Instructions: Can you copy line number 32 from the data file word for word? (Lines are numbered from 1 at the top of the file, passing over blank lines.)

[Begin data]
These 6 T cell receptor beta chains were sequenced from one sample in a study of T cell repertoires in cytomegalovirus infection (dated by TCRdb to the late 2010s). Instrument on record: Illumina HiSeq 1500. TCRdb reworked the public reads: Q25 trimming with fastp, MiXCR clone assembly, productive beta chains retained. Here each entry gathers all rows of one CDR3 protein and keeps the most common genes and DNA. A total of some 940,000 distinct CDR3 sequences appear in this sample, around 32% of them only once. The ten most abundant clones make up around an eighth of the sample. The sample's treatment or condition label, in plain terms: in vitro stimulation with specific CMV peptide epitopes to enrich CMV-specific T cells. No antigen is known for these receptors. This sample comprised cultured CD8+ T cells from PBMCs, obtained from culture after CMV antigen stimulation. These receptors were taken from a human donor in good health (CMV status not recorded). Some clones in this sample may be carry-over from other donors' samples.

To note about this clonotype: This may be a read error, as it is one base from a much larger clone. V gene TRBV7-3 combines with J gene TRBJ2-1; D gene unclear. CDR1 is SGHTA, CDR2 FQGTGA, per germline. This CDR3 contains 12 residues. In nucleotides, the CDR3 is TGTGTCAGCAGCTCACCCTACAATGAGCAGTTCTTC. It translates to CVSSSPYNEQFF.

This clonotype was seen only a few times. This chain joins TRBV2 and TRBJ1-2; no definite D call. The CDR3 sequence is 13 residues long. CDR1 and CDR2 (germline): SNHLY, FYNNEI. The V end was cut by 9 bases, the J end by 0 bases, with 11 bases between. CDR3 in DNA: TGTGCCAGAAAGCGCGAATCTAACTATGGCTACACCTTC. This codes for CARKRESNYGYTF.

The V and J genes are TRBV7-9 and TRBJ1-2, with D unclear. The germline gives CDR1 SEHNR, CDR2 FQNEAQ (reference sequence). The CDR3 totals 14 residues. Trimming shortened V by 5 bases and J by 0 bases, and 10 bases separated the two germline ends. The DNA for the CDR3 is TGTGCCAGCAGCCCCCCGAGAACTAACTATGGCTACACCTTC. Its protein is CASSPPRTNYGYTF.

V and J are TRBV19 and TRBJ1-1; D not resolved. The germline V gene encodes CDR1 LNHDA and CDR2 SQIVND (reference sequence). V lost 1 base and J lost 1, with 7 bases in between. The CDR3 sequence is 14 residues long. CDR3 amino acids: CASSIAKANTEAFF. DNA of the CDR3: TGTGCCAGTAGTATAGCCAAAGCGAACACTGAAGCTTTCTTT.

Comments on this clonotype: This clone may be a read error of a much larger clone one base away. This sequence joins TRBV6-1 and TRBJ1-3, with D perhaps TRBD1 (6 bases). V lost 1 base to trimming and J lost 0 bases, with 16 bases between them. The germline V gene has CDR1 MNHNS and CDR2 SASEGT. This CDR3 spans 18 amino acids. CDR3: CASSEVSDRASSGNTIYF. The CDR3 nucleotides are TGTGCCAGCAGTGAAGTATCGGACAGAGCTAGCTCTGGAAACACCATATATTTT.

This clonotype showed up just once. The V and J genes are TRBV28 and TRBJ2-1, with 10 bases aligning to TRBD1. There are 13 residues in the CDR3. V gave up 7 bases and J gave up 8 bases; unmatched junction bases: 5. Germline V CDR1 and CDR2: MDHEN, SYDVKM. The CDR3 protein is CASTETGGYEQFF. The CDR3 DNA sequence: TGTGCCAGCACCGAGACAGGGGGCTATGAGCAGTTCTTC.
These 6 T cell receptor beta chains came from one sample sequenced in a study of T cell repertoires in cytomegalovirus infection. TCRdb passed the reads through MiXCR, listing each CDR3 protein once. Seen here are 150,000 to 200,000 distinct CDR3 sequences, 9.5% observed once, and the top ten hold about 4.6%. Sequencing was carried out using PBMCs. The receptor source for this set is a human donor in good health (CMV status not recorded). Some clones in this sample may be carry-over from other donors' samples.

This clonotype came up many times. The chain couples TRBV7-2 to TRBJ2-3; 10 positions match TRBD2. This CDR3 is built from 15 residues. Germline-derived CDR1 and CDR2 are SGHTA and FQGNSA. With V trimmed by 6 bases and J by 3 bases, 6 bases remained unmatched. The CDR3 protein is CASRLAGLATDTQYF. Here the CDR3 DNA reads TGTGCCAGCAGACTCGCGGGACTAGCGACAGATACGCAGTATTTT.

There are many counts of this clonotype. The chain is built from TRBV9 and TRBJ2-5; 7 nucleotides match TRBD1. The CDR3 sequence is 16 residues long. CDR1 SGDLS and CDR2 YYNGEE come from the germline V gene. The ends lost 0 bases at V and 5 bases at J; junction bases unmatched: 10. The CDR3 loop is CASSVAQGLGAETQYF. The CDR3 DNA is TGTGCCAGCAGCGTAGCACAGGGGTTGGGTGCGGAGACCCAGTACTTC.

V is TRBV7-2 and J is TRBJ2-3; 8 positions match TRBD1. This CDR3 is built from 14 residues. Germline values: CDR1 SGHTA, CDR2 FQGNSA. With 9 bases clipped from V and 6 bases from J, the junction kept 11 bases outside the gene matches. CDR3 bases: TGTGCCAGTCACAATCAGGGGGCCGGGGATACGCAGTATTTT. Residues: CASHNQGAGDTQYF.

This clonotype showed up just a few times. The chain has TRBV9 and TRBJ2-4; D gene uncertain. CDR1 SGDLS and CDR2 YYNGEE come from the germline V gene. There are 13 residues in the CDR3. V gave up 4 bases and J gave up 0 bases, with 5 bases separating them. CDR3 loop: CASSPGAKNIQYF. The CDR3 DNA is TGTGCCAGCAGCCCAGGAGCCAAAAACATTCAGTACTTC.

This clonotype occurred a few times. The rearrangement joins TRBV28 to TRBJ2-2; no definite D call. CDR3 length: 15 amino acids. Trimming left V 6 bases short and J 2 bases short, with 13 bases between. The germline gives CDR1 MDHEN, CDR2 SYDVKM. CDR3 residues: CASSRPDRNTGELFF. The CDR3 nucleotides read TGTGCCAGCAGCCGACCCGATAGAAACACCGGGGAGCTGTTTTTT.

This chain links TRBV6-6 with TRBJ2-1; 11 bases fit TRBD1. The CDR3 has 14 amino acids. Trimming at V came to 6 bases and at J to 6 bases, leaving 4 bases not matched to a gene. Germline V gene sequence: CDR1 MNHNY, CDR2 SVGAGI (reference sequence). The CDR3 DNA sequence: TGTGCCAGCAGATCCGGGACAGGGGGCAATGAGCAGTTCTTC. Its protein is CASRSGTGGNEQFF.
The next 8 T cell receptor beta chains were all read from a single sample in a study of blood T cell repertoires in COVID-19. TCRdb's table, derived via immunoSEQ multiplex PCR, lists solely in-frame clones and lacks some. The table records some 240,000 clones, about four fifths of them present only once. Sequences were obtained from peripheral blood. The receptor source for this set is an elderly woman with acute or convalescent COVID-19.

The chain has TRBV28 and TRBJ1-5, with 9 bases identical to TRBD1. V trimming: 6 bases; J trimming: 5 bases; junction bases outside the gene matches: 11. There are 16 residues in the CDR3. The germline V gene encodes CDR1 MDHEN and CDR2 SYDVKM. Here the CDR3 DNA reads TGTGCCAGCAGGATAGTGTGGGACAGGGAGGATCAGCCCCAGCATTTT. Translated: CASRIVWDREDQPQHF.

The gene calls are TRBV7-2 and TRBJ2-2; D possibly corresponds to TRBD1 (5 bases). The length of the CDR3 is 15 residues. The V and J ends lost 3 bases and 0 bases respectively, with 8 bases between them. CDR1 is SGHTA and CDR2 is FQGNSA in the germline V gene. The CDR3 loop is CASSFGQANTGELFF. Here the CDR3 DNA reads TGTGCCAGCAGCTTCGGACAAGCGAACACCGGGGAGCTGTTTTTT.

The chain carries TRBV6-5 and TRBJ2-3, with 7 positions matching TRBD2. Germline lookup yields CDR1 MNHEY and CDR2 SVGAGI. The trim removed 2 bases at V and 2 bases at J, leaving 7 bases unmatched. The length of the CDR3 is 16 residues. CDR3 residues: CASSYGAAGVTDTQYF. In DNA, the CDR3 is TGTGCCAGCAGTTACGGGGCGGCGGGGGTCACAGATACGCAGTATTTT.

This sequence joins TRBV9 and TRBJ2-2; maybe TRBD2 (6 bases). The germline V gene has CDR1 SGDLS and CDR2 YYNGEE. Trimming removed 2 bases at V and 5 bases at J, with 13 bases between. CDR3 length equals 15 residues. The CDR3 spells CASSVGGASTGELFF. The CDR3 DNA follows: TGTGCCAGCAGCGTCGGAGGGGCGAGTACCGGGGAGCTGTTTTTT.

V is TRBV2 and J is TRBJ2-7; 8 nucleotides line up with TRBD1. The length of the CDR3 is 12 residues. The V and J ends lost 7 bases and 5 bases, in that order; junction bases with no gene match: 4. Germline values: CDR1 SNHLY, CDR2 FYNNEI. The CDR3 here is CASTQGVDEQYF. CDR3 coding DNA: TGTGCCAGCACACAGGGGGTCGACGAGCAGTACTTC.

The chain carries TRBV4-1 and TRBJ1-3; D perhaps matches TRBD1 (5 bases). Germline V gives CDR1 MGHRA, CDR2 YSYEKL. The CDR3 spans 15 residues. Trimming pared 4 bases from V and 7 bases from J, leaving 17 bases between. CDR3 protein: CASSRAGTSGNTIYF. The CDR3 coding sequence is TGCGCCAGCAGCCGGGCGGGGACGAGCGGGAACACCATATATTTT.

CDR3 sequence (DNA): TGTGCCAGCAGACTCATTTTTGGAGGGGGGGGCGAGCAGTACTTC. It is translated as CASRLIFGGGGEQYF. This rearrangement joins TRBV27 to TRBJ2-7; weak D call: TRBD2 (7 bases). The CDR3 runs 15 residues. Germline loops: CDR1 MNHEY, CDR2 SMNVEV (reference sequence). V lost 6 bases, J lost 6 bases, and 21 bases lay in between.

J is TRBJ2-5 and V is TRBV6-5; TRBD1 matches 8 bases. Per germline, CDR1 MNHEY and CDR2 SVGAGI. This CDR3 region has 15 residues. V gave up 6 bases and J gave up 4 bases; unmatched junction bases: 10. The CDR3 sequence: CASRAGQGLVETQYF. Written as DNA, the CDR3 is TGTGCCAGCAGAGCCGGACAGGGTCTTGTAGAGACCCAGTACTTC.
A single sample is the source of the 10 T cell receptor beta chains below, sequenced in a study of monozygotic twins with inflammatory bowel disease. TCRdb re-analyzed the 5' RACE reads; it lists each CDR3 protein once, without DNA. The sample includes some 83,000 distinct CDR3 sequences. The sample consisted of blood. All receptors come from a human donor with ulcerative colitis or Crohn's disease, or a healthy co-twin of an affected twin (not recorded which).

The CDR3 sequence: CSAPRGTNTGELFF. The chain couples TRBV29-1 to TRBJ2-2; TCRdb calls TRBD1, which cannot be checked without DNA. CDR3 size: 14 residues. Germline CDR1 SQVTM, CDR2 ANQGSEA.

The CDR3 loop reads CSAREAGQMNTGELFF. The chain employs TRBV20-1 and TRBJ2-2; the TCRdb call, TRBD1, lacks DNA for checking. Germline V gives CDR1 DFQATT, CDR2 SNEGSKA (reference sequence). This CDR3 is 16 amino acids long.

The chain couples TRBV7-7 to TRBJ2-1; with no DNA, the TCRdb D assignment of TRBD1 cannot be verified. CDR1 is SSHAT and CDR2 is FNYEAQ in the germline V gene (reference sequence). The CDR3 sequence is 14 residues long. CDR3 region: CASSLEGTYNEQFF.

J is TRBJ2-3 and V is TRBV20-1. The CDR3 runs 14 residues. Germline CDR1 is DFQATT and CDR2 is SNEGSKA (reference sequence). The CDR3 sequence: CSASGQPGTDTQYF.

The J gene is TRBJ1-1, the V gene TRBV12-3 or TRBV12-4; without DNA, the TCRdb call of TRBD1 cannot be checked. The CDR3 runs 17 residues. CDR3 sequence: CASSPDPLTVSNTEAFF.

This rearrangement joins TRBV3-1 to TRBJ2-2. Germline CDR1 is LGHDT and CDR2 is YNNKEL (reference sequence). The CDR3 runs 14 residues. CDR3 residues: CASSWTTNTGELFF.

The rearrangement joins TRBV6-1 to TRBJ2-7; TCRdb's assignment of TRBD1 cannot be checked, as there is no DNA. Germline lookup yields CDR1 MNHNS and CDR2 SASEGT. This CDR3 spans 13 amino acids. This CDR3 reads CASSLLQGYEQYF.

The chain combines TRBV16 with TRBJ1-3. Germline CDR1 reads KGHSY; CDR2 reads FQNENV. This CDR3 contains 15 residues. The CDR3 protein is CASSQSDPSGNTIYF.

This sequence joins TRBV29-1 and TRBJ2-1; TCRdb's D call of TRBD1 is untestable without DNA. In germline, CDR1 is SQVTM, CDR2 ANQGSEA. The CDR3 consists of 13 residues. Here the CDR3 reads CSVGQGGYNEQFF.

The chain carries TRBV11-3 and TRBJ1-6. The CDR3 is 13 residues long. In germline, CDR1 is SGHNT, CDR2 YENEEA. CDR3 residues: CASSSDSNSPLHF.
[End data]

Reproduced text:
The chain combines TRBV16 with TRBJ1-3. Germline CDR1 reads KGHSY; CDR2 reads FQNENV. This CDR3 contains 15 residues. The CDR3 protein is CASSQSDPSGNTIYF.